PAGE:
Jesus Didn't Give Us Flowcharts ~ BitterSweetLife

Sunday, December 16, 2007

Jesus Didn't Give Us Flowcharts

Check this quote from E.M. Bounds. At this point in my life, it falls in the read it and weep genre.

I feel it is far better to begin with God, to see His face first, to get my soul near Him before it is near another. In general it is best to have at least one hour alone with God before engaging in anything else.

I certainly agree, but right now, this advice only makes sense to me if you are single or married without kids. Or a monk. And the monk is the best option for success.

Sometimes "best practice" approaches to your spiritual life end up being unworkable, which makes me happy that Jesus gave the disciples the Lord's Prayer and not a set of flow charts. If I couldn't talk with God in the car or the shower, and grab pieces of scripture on the fly, I'd have to hang it up right now. Give up this "be like Jesus" idea.

Instead, we have a God who'll meet us anywhere, anytime, and doesn't ask us to perform cute Christian tricks when we're fighting to make ends meet and keep our eyes open. Yet another example of grace, yet gift to celebrate on Christmas.



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4 comments:

milefromthebeach said...

So true. We need to remember there are no formulas for a relationship with Jesus, just as there isn't a formula for my relationship with my spouse (although after nearly 15 years of marriage, I could argue otherwise)....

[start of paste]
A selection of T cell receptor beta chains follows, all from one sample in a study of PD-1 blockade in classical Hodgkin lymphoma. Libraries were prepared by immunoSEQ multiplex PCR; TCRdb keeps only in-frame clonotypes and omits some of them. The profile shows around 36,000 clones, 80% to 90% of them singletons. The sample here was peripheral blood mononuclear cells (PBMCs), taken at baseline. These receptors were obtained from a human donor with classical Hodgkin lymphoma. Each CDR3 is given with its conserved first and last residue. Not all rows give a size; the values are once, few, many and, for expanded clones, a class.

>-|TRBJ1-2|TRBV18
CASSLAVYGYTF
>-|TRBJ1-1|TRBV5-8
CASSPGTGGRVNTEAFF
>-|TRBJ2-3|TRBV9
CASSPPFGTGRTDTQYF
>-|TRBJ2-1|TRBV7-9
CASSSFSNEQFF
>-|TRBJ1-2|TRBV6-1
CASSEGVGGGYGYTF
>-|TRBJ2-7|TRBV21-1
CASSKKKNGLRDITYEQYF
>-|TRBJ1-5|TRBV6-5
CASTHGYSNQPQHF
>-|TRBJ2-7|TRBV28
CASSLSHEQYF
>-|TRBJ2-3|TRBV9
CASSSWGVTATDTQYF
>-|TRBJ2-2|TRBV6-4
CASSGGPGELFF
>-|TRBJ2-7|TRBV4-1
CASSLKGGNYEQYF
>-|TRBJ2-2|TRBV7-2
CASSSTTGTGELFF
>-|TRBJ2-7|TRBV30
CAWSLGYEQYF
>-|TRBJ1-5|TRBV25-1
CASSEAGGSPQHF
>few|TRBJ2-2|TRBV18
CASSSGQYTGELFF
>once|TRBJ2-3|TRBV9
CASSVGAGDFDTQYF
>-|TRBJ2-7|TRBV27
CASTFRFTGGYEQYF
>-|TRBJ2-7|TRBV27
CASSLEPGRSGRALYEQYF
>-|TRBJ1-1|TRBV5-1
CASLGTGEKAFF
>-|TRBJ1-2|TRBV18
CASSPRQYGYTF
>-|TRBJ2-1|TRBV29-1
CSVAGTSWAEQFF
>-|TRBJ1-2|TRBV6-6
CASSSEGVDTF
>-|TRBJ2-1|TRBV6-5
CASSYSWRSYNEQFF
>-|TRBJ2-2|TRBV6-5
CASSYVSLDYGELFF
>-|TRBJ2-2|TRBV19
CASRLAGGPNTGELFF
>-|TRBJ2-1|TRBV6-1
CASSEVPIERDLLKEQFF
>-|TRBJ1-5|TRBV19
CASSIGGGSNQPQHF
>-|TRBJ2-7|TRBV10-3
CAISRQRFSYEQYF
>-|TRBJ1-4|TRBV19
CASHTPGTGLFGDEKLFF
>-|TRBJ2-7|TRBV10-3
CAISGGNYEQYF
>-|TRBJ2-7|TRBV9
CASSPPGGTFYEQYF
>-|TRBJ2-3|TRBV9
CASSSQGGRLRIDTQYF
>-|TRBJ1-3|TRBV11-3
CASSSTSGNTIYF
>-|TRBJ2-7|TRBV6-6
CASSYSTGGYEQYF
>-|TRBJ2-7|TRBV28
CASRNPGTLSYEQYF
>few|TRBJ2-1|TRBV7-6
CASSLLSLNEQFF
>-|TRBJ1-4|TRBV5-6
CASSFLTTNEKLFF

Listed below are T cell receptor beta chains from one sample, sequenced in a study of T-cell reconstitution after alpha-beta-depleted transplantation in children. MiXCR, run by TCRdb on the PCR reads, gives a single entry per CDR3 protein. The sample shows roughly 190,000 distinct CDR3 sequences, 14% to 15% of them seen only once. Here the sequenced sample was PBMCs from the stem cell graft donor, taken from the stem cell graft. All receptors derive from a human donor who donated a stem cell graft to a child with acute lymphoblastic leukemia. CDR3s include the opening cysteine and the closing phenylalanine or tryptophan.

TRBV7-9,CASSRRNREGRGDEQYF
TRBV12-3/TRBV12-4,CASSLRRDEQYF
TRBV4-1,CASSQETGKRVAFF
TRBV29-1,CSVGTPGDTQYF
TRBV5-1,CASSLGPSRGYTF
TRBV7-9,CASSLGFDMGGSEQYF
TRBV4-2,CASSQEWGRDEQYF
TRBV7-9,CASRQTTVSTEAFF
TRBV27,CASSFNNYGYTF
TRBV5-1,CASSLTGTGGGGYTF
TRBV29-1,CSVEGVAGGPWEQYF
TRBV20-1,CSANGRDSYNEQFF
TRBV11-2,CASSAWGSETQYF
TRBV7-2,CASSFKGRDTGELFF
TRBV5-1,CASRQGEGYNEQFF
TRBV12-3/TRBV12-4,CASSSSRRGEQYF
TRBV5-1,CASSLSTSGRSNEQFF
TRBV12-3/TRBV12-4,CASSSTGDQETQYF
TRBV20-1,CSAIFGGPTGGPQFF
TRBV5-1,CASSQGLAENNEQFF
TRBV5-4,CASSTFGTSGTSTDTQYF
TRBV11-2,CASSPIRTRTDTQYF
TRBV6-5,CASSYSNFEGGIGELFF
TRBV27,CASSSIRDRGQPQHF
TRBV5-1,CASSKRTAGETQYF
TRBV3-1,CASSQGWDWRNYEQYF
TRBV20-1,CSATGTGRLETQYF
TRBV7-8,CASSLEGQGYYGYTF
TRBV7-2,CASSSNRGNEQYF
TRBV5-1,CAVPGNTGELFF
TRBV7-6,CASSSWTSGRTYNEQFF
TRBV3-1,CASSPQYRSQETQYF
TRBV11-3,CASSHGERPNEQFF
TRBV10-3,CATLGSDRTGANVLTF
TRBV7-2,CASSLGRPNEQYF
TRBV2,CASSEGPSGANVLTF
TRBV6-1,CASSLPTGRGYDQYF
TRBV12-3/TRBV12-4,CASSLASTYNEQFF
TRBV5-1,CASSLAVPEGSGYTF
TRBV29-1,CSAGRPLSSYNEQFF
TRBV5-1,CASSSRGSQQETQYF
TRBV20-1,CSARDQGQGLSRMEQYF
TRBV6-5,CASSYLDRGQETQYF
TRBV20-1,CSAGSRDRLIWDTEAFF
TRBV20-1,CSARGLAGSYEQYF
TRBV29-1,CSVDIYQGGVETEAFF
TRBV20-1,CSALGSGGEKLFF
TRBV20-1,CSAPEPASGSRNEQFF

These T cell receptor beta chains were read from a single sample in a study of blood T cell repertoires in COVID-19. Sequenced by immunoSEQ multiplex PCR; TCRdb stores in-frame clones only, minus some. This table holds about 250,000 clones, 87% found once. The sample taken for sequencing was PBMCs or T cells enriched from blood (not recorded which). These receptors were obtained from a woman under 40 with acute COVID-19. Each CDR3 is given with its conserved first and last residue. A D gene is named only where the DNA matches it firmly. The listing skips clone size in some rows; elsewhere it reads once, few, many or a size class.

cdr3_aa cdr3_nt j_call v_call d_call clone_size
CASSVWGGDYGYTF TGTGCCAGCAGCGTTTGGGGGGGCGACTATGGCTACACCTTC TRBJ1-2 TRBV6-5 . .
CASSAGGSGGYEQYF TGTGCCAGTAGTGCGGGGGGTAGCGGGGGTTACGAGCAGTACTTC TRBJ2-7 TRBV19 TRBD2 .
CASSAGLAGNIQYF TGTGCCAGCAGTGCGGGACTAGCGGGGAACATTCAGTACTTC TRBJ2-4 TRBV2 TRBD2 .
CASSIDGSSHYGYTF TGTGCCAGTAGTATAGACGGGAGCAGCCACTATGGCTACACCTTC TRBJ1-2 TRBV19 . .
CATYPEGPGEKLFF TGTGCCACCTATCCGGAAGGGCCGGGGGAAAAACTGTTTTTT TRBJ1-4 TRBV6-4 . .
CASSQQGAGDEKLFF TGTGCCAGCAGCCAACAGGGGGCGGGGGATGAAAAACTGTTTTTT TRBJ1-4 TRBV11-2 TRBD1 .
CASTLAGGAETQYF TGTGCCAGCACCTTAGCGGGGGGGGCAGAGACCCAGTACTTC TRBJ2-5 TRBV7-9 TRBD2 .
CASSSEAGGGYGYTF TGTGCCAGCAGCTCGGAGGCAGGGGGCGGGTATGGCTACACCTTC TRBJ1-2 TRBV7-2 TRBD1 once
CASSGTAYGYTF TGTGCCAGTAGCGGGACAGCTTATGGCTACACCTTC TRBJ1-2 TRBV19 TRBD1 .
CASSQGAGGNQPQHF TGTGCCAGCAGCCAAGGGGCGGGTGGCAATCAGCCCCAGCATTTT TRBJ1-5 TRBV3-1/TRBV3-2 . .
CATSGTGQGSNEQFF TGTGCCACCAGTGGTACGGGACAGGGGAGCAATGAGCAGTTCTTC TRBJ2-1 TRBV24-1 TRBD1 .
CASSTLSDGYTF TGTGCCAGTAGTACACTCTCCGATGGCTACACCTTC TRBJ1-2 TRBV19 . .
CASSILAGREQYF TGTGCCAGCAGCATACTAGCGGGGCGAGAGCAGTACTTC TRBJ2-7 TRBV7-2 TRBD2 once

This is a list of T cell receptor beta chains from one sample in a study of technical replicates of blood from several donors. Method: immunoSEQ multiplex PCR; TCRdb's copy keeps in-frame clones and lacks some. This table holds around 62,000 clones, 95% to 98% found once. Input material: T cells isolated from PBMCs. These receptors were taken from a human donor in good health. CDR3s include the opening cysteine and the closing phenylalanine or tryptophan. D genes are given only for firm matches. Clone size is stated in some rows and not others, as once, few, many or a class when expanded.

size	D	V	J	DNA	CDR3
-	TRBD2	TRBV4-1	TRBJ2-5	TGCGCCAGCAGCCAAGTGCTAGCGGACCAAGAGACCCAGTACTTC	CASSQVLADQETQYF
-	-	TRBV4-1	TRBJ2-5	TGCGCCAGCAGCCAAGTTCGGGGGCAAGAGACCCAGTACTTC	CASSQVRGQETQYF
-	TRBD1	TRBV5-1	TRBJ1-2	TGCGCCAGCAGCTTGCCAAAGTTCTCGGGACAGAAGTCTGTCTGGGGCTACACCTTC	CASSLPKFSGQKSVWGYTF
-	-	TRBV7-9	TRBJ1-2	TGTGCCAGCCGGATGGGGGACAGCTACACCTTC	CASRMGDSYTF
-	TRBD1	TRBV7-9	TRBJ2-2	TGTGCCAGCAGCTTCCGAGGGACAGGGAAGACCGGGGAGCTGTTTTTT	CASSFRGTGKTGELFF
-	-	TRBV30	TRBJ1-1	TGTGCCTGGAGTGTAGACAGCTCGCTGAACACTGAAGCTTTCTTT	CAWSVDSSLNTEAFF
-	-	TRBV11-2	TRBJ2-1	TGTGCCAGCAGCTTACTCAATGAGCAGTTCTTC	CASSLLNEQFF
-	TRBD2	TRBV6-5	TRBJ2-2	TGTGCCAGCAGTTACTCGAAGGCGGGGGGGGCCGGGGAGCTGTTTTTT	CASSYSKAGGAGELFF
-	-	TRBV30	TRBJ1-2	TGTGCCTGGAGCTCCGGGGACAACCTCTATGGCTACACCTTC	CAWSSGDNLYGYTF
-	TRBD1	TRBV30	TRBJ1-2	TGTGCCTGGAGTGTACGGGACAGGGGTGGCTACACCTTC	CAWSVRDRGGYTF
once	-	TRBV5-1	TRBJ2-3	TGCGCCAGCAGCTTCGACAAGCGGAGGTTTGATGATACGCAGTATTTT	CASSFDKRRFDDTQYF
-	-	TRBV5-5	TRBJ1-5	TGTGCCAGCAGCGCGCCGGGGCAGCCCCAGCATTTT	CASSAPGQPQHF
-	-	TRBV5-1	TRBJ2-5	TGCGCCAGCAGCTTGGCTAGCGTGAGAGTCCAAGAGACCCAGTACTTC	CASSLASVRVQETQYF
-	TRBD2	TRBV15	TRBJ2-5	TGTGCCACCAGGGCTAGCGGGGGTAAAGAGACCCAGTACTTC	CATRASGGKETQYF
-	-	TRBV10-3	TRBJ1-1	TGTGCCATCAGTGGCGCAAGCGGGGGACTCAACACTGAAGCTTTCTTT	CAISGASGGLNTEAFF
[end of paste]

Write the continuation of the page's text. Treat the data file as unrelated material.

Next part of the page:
There is no best way to have a devotional life either - it's just good to make the time...anytime...for Him.

Tyler said...

I also like Tom Wright's comments on the cross - that Jesus didn't give us a theory or a model, he gave us a meal.

Ariel said...

Thanks, fellows. If there's a formula for knowing God, it's a very slippery one with multiple variables.

I like that quote from Wright.

Jimmy Snowden said...

Ariel,
Isn't it amazing how so many people have so elevated prayer that it is now seen as thee attribute of godliness? It seems like everything bows to prayer. Sure, prayer may be an indicator of spirituality, but should we consider one who merely prays a lot to be Christlike? I just don't see a Jesus who fails to engage crowds because he is too busy praying. Sure He leaves the crowds on occassion to pray, but this suggests that he was ministering to them for quite some time. Anyway, I am not against prayer. I just think we have gone way wrong with it. Leonard Ravenhill, in his book "Why Revival Tarries," says that a pastor who does not pray at least two hours a day is not worthy of the pulpit. Where does this come from in the Scriptures?

Do you have any thoughts about the place of prayer in American Christianity? Once again, I think we should all pray, but there seems to be an unbiblical infatuation with it.

Also Bounds always talks about prayer being the place of humility. I can say from experience that nothing attacks the root of humility than prayer. "I pray 3 hours a day and I keep it quiet! I wonder what they would think if they knew how much I pray." Pride puffs up with knowledge, and make no mistake about it--pride billows with prayer.

 

Culture. Photos. Life's nagging questions. - BitterSweetLife